e, As appears in Fig. 1 of the drawings, the vanes 35 diverge outwardly similar to the throat portion 39 of the housing III.

It has been found desirable to employ a rotor I3 having a length less than the width of the mat 40 being formed. When the rotor I3 is short, it is more suitable for high speed work and at high speed it has an output to provide a thickness of mat 40 greater than desired for hard board of the same width as the rotor I3 and hence the reasonfor the throat 39. Furthermore, if vanes 35 are employed, greater control obtains for providing a mat 46 of substantially uniform thickness crosswise considered.

In Fig. l of the drawings, the side walls ofthe housing II] are broken away in the interest of clarity. However, the side walls of the housing III act as side guides against which the mat 46 is laid up. Thus the vanes 35 can be shaped so that a suitable amount of material is laid up at th sides as well as at the middle of the mat 40 crosswise considered.

The bottom of the housing I is provided with arelatively moving member on which the mat 40 is laid up. This may be readily accomplished byproviding a conveyor means 4| which functions as the bottom of the housing member ID. Thus we have a relatively moving member on which a mat is laid up which relatively moves so far as the source of wood fibers being delivered from the rotor I3 is concerned. The various fibers which are provided by mechanically fibering or grinding wood are' heterogeneous. Theyare different in weight and are different in size. Thus they will be tossed different amounts by the rotor I3-some will be tossed further. than others. The. mat 46, as it is formed, has its uppe'rsurfa-ce angularly inclined upwardly, longitudinally considered, as respects its bottom surface and with the apex of the angle toward the rotor I3. If this angle is too great then there will be. a tendency for balls of wood. fiber to be formed which will roll downwardly on the top of themat and generally in a direction toward the rotor, I3 and if we have any balls so formed, an imperfect mat is formed. However, where the rotor I3 is driven at relatively high speed such as in the neighborhood of three thousand R. P. M., there will be such a. difference in the rate of travel of the individual fibers that the fibers in falling down, give much the same appearance as a snowstorm. This prevents too steep a longitudinal angle of the mat 40 andvery satisfactory results obtain. -As there is considerable turbulence of air in the housing Ill due to the rotation of the rotor I3, preferably screen means 42 is provided to exhaust airfrom within the housing I0. Also.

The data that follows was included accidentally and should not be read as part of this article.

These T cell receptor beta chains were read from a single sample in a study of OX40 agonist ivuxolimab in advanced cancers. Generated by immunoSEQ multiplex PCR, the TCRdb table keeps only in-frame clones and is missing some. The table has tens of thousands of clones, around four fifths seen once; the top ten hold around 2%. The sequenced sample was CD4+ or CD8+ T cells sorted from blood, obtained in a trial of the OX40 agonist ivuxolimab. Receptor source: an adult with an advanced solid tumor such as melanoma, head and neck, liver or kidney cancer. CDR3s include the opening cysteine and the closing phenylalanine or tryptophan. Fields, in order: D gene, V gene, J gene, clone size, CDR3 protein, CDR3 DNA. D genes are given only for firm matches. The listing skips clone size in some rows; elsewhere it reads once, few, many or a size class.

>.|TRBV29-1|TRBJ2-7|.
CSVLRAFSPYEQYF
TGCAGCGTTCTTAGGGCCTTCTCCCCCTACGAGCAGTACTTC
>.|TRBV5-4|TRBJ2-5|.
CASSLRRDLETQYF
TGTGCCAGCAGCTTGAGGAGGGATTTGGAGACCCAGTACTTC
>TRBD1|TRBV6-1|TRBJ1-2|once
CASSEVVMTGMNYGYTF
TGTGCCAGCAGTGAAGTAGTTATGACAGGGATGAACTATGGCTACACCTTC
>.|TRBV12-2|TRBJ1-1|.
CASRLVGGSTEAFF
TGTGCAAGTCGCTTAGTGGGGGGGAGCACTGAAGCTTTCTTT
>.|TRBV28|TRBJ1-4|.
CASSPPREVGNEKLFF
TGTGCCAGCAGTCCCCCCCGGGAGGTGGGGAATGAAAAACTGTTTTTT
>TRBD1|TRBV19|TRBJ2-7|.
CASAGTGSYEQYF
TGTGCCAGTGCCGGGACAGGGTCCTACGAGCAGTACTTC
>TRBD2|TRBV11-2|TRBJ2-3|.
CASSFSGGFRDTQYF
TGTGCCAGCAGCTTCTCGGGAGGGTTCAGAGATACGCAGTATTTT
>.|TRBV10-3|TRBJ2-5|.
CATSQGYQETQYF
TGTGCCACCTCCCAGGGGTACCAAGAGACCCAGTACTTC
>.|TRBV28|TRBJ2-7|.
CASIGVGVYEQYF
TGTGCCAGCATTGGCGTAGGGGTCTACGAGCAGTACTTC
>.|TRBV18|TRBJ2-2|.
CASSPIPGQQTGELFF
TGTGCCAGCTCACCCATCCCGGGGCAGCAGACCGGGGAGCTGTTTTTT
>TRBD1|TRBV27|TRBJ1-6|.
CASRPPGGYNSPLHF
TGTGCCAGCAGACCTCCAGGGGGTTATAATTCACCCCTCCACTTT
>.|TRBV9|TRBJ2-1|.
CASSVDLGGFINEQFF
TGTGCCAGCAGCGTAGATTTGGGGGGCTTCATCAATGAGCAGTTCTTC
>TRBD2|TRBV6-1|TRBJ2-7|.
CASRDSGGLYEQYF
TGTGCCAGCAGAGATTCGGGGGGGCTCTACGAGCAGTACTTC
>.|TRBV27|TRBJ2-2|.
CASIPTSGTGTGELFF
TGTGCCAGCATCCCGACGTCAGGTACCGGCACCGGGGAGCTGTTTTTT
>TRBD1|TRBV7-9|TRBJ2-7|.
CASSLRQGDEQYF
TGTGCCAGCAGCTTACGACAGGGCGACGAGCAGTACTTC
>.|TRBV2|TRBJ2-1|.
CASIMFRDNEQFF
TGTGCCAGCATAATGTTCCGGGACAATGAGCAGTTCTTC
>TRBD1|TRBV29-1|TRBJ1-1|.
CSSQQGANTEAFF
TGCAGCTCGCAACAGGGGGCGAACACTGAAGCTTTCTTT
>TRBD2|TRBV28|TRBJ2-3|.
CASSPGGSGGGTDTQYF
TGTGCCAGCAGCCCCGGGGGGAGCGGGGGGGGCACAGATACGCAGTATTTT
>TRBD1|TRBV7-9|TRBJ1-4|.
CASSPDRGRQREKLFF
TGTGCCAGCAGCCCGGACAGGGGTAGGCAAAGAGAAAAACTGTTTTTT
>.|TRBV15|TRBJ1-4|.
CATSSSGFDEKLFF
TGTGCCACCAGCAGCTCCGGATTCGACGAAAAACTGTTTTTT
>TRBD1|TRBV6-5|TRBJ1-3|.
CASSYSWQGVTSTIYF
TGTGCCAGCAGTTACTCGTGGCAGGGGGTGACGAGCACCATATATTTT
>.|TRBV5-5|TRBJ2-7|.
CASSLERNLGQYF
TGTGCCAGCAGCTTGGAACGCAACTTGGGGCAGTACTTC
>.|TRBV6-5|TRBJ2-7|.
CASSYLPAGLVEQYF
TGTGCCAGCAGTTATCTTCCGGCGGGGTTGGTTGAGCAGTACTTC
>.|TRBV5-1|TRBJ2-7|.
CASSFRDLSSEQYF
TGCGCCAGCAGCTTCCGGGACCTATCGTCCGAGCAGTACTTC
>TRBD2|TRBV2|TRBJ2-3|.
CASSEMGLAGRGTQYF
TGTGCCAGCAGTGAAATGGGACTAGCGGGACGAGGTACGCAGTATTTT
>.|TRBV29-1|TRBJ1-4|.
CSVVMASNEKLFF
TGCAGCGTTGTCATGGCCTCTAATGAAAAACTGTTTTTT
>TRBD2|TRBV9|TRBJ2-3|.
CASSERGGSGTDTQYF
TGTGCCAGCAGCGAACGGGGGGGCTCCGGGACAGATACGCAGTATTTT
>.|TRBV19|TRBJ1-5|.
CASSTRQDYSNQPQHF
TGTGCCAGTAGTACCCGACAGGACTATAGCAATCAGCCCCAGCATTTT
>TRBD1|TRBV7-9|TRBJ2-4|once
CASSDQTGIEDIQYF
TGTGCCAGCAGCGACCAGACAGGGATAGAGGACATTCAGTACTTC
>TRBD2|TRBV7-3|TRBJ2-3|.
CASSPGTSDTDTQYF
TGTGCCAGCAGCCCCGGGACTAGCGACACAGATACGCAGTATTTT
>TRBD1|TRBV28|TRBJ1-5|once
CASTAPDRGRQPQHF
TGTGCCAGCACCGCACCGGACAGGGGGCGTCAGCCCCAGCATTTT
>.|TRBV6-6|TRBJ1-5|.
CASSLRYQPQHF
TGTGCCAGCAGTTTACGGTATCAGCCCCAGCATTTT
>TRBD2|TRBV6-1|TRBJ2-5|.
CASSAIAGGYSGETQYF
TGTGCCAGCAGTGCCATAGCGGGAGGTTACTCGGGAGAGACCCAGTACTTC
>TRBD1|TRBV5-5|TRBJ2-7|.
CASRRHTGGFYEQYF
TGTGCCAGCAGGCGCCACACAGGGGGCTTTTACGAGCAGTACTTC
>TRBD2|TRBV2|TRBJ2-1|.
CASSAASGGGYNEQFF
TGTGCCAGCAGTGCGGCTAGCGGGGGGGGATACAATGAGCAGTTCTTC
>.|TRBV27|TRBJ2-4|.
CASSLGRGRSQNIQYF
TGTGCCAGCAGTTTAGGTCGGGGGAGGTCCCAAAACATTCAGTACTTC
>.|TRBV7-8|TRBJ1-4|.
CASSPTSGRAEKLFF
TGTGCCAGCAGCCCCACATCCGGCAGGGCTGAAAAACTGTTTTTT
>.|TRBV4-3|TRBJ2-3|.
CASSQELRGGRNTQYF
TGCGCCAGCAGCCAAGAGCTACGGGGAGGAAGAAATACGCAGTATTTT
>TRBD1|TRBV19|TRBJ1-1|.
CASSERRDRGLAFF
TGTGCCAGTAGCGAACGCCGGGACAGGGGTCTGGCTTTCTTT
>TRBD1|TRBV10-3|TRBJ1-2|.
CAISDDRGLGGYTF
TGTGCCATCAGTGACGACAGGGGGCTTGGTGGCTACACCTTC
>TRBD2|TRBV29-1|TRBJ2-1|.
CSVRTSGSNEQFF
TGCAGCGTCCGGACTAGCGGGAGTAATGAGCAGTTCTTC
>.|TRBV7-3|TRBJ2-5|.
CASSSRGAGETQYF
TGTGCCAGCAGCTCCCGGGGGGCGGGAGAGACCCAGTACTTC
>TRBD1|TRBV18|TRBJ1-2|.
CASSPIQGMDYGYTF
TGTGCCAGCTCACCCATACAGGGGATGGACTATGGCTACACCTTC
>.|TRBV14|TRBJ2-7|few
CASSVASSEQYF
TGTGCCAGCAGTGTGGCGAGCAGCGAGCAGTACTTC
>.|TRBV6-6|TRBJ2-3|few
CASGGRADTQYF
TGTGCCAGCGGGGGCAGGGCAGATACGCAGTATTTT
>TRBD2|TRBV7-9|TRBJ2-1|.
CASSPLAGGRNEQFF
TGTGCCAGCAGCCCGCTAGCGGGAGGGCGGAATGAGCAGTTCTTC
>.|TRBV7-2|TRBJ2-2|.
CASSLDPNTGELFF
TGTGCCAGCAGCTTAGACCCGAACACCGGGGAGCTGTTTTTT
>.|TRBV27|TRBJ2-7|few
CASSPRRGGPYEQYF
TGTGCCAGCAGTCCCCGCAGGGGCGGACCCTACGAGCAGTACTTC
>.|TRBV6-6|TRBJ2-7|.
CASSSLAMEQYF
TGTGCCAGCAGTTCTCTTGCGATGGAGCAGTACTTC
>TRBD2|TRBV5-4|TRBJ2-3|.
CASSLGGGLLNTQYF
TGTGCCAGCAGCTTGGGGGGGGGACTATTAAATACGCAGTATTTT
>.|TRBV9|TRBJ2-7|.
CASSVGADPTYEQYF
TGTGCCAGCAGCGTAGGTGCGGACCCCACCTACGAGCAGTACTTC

the top of the housing III decreases in height as the distance increases from the rotor I3. to thus generally follow the path of the falling wood fibers. As shown, the various portions of the top of the housing ID are inclined, however,

an arcuate shape may be employed if desired In order to insure a mat of a predetermined and uniform thickness, preferably the mat is formed to an initial thickness over. that desired and then the excess over' the predetermined thickness is scraped 'ofi orremoved. In Figs. 1 and 4, the scraper, device comprises adriven rotor 46 and a driven screw conveyor 41. A trough 48" cooperates with screw conveyor 41 so that materials being moved by the screw conveyor 41 will be delivered from right to left as viewedin Fig. 1 of the drawings and ;to a suitable dis-charge means. The rotor 46 may be similar in construction to the rotor I3 and is provided with a plurality of tines 49 disposed in a plurality of successive circular paths. Also a scraper or comb member 50 is provided which may be similar in construction to either of the members I5 or I9 (see particularly Fig. 6 of the drawings for details of comb I5). The ro tor 46 throws the wood fiber backwardly and upwardly andthose fibers going upwardly ride over the top ofthe rotor 46 and down comb member 56 to the driven screw 41 and then are discharged to the left of the machine as viewed;